HPV prevalence and risk of pre-cancer and cancer in regular immigrants in Italy: results from HPV DNA test-based screening pilot programs

Authors: Cinzia Campari12, Chiara Fedato3, Alessio Petrelli4, Manuel Zorzi5, Carla Cogo5, Adele Caprioglio6, Federica Gallo6, Livia Giordano6, Serena Domenighini7, Luigi Pasquale7, Sonia Prandi8, Marco Zappa9, Paolo Giorgi Rossi102* and the GISCi Migrant Working Group

Abstractᅟ

Immigrants from low- and medium-income countries have a higher risk of cervical cancer due both to barriers in access to screening and to higher human papillomavirus (HPV) prevalence.

In the near future many screening programmes in industrialised countries will replace Pap test with HPV as primary test. In order to plan future interventions, it is essential to understand how the HPV screening performs in immigrant women.

Methods

We conducted a survey on the main performance indicators from some of the HPV DNA-based pilot programmes in Italy, comparing regular immigrant women, identified as women resident in Italy who were born abroad, with women who were born in Italy. All the programmes applied the same protocol, with HPV as stand-alone test starting for women of 25 or 35 to 64 years of age. Cytology triage is performed for positive women; those ASC-US or more severe are referred directly to colposcopy; negative women are referred to repeat HPV after one year.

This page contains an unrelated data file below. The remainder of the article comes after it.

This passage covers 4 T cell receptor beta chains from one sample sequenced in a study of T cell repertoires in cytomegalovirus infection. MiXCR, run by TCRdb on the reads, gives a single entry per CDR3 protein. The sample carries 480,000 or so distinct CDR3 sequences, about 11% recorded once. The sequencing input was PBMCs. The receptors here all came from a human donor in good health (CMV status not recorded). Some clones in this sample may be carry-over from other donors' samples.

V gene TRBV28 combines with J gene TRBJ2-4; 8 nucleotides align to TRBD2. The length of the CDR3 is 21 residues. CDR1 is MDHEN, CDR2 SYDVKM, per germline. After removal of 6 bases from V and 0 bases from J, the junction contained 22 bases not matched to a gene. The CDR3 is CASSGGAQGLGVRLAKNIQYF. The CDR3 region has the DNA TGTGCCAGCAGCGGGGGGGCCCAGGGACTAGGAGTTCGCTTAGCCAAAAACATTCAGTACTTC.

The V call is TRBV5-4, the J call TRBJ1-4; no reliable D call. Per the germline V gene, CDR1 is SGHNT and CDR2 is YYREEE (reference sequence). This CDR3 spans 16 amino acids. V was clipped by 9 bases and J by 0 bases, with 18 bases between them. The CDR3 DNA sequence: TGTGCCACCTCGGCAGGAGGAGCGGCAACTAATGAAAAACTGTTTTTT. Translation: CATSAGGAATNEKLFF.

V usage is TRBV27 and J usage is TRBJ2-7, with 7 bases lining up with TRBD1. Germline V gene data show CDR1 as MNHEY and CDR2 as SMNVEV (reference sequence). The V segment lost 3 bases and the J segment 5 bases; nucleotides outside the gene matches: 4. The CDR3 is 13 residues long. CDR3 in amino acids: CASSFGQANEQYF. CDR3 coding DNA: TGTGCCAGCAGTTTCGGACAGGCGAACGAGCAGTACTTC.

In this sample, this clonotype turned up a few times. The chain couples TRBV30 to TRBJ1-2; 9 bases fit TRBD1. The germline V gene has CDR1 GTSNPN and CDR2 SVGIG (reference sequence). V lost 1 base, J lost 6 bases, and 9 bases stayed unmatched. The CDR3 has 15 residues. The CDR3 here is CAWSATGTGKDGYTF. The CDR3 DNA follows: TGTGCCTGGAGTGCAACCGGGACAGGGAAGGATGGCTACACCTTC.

Results

Overall, 162,829 women were invited, of whom 22,814 were born abroad. Participation was higher for Italy-born than born abroad (52.2% vs. 43.6%), particularly for women over 45 years. HPV positivity rate was higher in immigrants: 7.8% vs. 6.1%, age-adjusted Relative Risk (age-adj RR) 1.18, 95% confidence interval (95% CI) 1.13-1.22. The proportion of women with positive cytology triage was similar in the two groups (42%). Cervical Intraepithelial Neoplasia (CIN) grade 2 or more severe detection rate was higher for born abroad (age-adj RR 1.65, 95% CI 1.45-1.89). The difference was stronger when considering only CIN3 or more severe (age-adj RR 2.29, 95% CI 1.90-2.75). Both HPV positivity and CIN2 or more severe detection rate had a different age curve in born abroad compared with Italy-born: in the former, the risk was almost flat, while in the latter it declined rapidly with age.

Conclusion

Compliance with HPV screening is lower for migrant women, who are affected by higher HPV positivity and CIN3 cancer detection rates.

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